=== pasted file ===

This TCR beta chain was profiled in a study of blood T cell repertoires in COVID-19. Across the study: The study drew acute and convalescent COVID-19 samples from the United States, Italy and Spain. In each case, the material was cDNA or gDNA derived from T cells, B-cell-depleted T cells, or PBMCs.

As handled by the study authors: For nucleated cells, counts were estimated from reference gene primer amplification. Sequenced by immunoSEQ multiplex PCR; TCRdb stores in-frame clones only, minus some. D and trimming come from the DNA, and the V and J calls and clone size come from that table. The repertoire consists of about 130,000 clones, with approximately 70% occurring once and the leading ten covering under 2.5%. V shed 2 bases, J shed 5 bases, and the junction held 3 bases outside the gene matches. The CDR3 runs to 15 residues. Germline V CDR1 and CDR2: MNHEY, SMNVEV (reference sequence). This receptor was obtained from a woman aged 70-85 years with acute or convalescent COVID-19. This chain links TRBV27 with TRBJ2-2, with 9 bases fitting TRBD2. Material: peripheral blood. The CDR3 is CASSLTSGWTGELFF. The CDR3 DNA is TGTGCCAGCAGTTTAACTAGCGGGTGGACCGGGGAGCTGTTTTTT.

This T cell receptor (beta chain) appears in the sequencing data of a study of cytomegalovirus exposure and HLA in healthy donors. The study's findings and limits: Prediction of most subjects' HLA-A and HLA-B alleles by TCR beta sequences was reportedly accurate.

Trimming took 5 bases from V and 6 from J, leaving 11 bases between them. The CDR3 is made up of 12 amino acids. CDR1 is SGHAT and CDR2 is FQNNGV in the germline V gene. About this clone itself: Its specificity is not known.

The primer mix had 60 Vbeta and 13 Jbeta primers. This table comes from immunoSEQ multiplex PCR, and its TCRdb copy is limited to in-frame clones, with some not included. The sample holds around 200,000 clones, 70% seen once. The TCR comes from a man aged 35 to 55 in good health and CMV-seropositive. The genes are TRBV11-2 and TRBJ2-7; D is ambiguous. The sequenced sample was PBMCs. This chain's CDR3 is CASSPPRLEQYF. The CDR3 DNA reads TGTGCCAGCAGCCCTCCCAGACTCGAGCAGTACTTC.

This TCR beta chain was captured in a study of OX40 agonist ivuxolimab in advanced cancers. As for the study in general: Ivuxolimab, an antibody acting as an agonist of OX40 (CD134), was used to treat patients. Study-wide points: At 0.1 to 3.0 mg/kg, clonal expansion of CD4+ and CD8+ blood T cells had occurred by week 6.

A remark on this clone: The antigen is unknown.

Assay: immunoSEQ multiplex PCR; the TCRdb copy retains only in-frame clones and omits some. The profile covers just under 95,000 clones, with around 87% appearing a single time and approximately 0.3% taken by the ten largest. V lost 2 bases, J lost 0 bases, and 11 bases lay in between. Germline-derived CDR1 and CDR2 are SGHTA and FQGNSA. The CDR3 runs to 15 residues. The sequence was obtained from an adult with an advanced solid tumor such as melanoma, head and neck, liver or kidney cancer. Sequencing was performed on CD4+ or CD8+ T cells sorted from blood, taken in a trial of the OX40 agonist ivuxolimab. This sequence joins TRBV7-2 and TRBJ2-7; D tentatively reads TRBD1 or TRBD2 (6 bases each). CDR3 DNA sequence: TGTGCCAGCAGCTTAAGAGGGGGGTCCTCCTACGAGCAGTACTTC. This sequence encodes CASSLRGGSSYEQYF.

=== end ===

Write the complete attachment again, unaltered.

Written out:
This TCR beta chain was profiled in a study of blood T cell repertoires in COVID-19. Across the study: The study drew acute and convalescent COVID-19 samples from the United States, Italy and Spain. In each case, the material was cDNA or gDNA derived from T cells, B-cell-depleted T cells, or PBMCs.

As handled by the study authors: For nucleated cells, counts were estimated from reference gene primer amplification. Sequenced by immunoSEQ multiplex PCR; TCRdb stores in-frame clones only, minus some. D and trimming come from the DNA, and the V and J calls and clone size come from that table. The repertoire consists of about 130,000 clones, with approximately 70% occurring once and the leading ten covering under 2.5%. V shed 2 bases, J shed 5 bases, and the junction held 3 bases outside the gene matches. The CDR3 runs to 15 residues. Germline V CDR1 and CDR2: MNHEY, SMNVEV (reference sequence). This receptor was obtained from a woman aged 70-85 years with acute or convalescent COVID-19. This chain links TRBV27 with TRBJ2-2, with 9 bases fitting TRBD2. Material: peripheral blood. The CDR3 is CASSLTSGWTGELFF. The CDR3 DNA is TGTGCCAGCAGTTTAACTAGCGGGTGGACCGGGGAGCTGTTTTTT.

This T cell receptor (beta chain) appears in the sequencing data of a study of cytomegalovirus exposure and HLA in healthy donors. The study's findings and limits: Prediction of most subjects' HLA-A and HLA-B alleles by TCR beta sequences was reportedly accurate.

Trimming took 5 bases from V and 6 from J, leaving 11 bases between them. The CDR3 is made up of 12 amino acids. CDR1 is SGHAT and CDR2 is FQNNGV in the germline V gene. About this clone itself: Its specificity is not known.

The primer mix had 60 Vbeta and 13 Jbeta primers. This table comes from immunoSEQ multiplex PCR, and its TCRdb copy is limited to in-frame clones, with some not included. The sample holds around 200,000 clones, 70% seen once. The TCR comes from a man aged 35 to 55 in good health and CMV-seropositive. The genes are TRBV11-2 and TRBJ2-7; D is ambiguous. The sequenced sample was PBMCs. This chain's CDR3 is CASSPPRLEQYF. The CDR3 DNA reads TGTGCCAGCAGCCCTCCCAGACTCGAGCAGTACTTC.

This TCR beta chain was captured in a study of OX40 agonist ivuxolimab in advanced cancers. As for the study in general: Ivuxolimab, an antibody acting as an agonist of OX40 (CD134), was used to treat patients. Study-wide points: At 0.1 to 3.0 mg/kg, clonal expansion of CD4+ and CD8+ blood T cells had occurred by week 6.

A remark on this clone: The antigen is unknown.

Assay: immunoSEQ multiplex PCR; the TCRdb copy retains only in-frame clones and omits some. The profile covers just under 95,000 clones, with around 87% appearing a single time and approximately 0.3% taken by the ten largest. V lost 2 bases, J lost 0 bases, and 11 bases lay in between. Germline-derived CDR1 and CDR2 are SGHTA and FQGNSA. The CDR3 runs to 15 residues. The sequence was obtained from an adult with an advanced solid tumor such as melanoma, head and neck, liver or kidney cancer. Sequencing was performed on CD4+ or CD8+ T cells sorted from blood, taken in a trial of the OX40 agonist ivuxolimab. This sequence joins TRBV7-2 and TRBJ2-7; D tentatively reads TRBD1 or TRBD2 (6 bases each). CDR3 DNA sequence: TGTGCCAGCAGCTTAAGAGGGGGGTCCTCCTACGAGCAGTACTTC. This sequence encodes CASSLRGGSSYEQYF.